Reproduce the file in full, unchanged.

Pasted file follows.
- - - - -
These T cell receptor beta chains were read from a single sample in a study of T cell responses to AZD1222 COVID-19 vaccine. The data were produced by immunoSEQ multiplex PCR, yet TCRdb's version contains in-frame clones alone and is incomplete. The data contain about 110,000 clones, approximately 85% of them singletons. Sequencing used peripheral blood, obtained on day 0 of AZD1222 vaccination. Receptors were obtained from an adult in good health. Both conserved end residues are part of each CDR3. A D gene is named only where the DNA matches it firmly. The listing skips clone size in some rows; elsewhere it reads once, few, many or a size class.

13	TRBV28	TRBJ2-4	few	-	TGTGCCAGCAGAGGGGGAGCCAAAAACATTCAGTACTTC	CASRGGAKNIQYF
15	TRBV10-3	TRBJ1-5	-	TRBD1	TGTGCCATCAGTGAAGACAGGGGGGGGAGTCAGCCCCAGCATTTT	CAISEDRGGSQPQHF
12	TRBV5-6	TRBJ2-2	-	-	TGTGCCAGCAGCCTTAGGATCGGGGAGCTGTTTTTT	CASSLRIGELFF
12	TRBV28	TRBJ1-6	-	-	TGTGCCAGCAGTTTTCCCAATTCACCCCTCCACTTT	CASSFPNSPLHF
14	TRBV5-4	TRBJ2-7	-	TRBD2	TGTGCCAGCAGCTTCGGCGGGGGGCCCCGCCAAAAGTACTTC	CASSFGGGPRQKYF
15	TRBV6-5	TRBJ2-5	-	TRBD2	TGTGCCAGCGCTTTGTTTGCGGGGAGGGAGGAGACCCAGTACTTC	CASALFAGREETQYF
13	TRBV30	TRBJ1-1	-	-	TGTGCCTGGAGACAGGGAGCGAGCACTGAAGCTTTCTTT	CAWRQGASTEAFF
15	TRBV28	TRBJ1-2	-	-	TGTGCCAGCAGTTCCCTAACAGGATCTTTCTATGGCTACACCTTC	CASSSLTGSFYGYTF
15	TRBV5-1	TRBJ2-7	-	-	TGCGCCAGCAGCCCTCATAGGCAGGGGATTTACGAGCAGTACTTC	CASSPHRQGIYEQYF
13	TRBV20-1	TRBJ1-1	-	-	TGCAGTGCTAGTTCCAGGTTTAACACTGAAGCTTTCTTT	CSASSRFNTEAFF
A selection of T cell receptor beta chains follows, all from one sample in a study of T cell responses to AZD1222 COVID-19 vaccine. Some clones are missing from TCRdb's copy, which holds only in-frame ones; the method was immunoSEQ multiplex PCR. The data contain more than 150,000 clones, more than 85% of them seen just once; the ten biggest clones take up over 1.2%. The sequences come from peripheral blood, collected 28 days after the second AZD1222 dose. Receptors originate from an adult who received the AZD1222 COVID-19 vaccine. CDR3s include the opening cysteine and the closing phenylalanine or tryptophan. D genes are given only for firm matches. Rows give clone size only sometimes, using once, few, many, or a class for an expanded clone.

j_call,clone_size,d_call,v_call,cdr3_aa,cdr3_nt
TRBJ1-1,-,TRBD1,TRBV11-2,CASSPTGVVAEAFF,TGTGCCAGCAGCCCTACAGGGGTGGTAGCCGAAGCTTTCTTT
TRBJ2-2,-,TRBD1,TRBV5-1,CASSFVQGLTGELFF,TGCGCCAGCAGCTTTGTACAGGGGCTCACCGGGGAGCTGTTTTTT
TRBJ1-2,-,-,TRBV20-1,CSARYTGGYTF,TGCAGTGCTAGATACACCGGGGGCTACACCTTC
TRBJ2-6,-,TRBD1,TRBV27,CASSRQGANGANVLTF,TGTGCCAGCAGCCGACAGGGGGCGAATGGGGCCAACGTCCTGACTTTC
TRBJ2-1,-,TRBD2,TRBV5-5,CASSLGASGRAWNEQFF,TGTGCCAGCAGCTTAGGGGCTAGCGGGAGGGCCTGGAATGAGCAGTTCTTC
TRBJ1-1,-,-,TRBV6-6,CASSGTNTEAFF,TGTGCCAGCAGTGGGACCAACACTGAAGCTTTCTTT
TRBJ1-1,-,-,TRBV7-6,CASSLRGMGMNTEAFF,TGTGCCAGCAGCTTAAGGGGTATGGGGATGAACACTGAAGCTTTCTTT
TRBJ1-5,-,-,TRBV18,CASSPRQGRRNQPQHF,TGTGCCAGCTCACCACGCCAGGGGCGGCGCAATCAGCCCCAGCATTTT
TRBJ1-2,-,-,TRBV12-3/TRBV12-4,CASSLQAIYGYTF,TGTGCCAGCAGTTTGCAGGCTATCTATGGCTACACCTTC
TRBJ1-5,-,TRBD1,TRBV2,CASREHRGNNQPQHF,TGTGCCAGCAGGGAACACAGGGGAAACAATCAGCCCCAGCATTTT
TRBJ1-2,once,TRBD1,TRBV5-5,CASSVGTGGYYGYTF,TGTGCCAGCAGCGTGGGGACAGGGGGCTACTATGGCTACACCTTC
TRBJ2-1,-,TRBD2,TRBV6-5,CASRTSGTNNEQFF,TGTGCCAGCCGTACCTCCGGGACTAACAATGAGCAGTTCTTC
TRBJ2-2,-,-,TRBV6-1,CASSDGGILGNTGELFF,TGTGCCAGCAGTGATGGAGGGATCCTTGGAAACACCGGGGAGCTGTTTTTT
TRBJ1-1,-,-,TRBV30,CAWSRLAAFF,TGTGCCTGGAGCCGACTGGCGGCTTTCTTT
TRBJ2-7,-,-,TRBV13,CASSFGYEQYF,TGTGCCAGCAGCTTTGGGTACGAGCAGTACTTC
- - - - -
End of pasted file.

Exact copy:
These T cell receptor beta chains were read from a single sample in a study of T cell responses to AZD1222 COVID-19 vaccine. The data were produced by immunoSEQ multiplex PCR, yet TCRdb's version contains in-frame clones alone and is incomplete. The data contain about 110,000 clones, approximately 85% of them singletons. Sequencing used peripheral blood, obtained on day 0 of AZD1222 vaccination. Receptors were obtained from an adult in good health. Both conserved end residues are part of each CDR3. A D gene is named only where the DNA matches it firmly. The listing skips clone size in some rows; elsewhere it reads once, few, many or a size class.

13	TRBV28	TRBJ2-4	few	-	TGTGCCAGCAGAGGGGGAGCCAAAAACATTCAGTACTTC	CASRGGAKNIQYF
15	TRBV10-3	TRBJ1-5	-	TRBD1	TGTGCCATCAGTGAAGACAGGGGGGGGAGTCAGCCCCAGCATTTT	CAISEDRGGSQPQHF
12	TRBV5-6	TRBJ2-2	-	-	TGTGCCAGCAGCCTTAGGATCGGGGAGCTGTTTTTT	CASSLRIGELFF
12	TRBV28	TRBJ1-6	-	-	TGTGCCAGCAGTTTTCCCAATTCACCCCTCCACTTT	CASSFPNSPLHF
14	TRBV5-4	TRBJ2-7	-	TRBD2	TGTGCCAGCAGCTTCGGCGGGGGGCCCCGCCAAAAGTACTTC	CASSFGGGPRQKYF
15	TRBV6-5	TRBJ2-5	-	TRBD2	TGTGCCAGCGCTTTGTTTGCGGGGAGGGAGGAGACCCAGTACTTC	CASALFAGREETQYF
13	TRBV30	TRBJ1-1	-	-	TGTGCCTGGAGACAGGGAGCGAGCACTGAAGCTTTCTTT	CAWRQGASTEAFF
15	TRBV28	TRBJ1-2	-	-	TGTGCCAGCAGTTCCCTAACAGGATCTTTCTATGGCTACACCTTC	CASSSLTGSFYGYTF
15	TRBV5-1	TRBJ2-7	-	-	TGCGCCAGCAGCCCTCATAGGCAGGGGATTTACGAGCAGTACTTC	CASSPHRQGIYEQYF
13	TRBV20-1	TRBJ1-1	-	-	TGCAGTGCTAGTTCCAGGTTTAACACTGAAGCTTTCTTT	CSASSRFNTEAFF
A selection of T cell receptor beta chains follows, all from one sample in a study of T cell responses to AZD1222 COVID-19 vaccine. Some clones are missing from TCRdb's copy, which holds only in-frame ones; the method was immunoSEQ multiplex PCR. The data contain more than 150,000 clones, more than 85% of them seen just once; the ten biggest clones take up over 1.2%. The sequences come from peripheral blood, collected 28 days after the second AZD1222 dose. Receptors originate from an adult who received the AZD1222 COVID-19 vaccine. CDR3s include the opening cysteine and the closing phenylalanine or tryptophan. D genes are given only for firm matches. Rows give clone size only sometimes, using once, few, many, or a class for an expanded clone.

j_call,clone_size,d_call,v_call,cdr3_aa,cdr3_nt
TRBJ1-1,-,TRBD1,TRBV11-2,CASSPTGVVAEAFF,TGTGCCAGCAGCCCTACAGGGGTGGTAGCCGAAGCTTTCTTT
TRBJ2-2,-,TRBD1,TRBV5-1,CASSFVQGLTGELFF,TGCGCCAGCAGCTTTGTACAGGGGCTCACCGGGGAGCTGTTTTTT
TRBJ1-2,-,-,TRBV20-1,CSARYTGGYTF,TGCAGTGCTAGATACACCGGGGGCTACACCTTC
TRBJ2-6,-,TRBD1,TRBV27,CASSRQGANGANVLTF,TGTGCCAGCAGCCGACAGGGGGCGAATGGGGCCAACGTCCTGACTTTC
TRBJ2-1,-,TRBD2,TRBV5-5,CASSLGASGRAWNEQFF,TGTGCCAGCAGCTTAGGGGCTAGCGGGAGGGCCTGGAATGAGCAGTTCTTC
TRBJ1-1,-,-,TRBV6-6,CASSGTNTEAFF,TGTGCCAGCAGTGGGACCAACACTGAAGCTTTCTTT
TRBJ1-1,-,-,TRBV7-6,CASSLRGMGMNTEAFF,TGTGCCAGCAGCTTAAGGGGTATGGGGATGAACACTGAAGCTTTCTTT
TRBJ1-5,-,-,TRBV18,CASSPRQGRRNQPQHF,TGTGCCAGCTCACCACGCCAGGGGCGGCGCAATCAGCCCCAGCATTTT
TRBJ1-2,-,-,TRBV12-3/TRBV12-4,CASSLQAIYGYTF,TGTGCCAGCAGTTTGCAGGCTATCTATGGCTACACCTTC
TRBJ1-5,-,TRBD1,TRBV2,CASREHRGNNQPQHF,TGTGCCAGCAGGGAACACAGGGGAAACAATCAGCCCCAGCATTTT
TRBJ1-2,once,TRBD1,TRBV5-5,CASSVGTGGYYGYTF,TGTGCCAGCAGCGTGGGGACAGGGGGCTACTATGGCTACACCTTC
TRBJ2-1,-,TRBD2,TRBV6-5,CASRTSGTNNEQFF,TGTGCCAGCCGTACCTCCGGGACTAACAATGAGCAGTTCTTC
TRBJ2-2,-,-,TRBV6-1,CASSDGGILGNTGELFF,TGTGCCAGCAGTGATGGAGGGATCCTTGGAAACACCGGGGAGCTGTTTTTT
TRBJ1-1,-,-,TRBV30,CAWSRLAAFF,TGTGCCTGGAGCCGACTGGCGGCTTTCTTT
TRBJ2-7,-,-,TRBV13,CASSFGYEQYF,TGTGCCAGCAGCTTTGGGTACGAGCAGTACTTC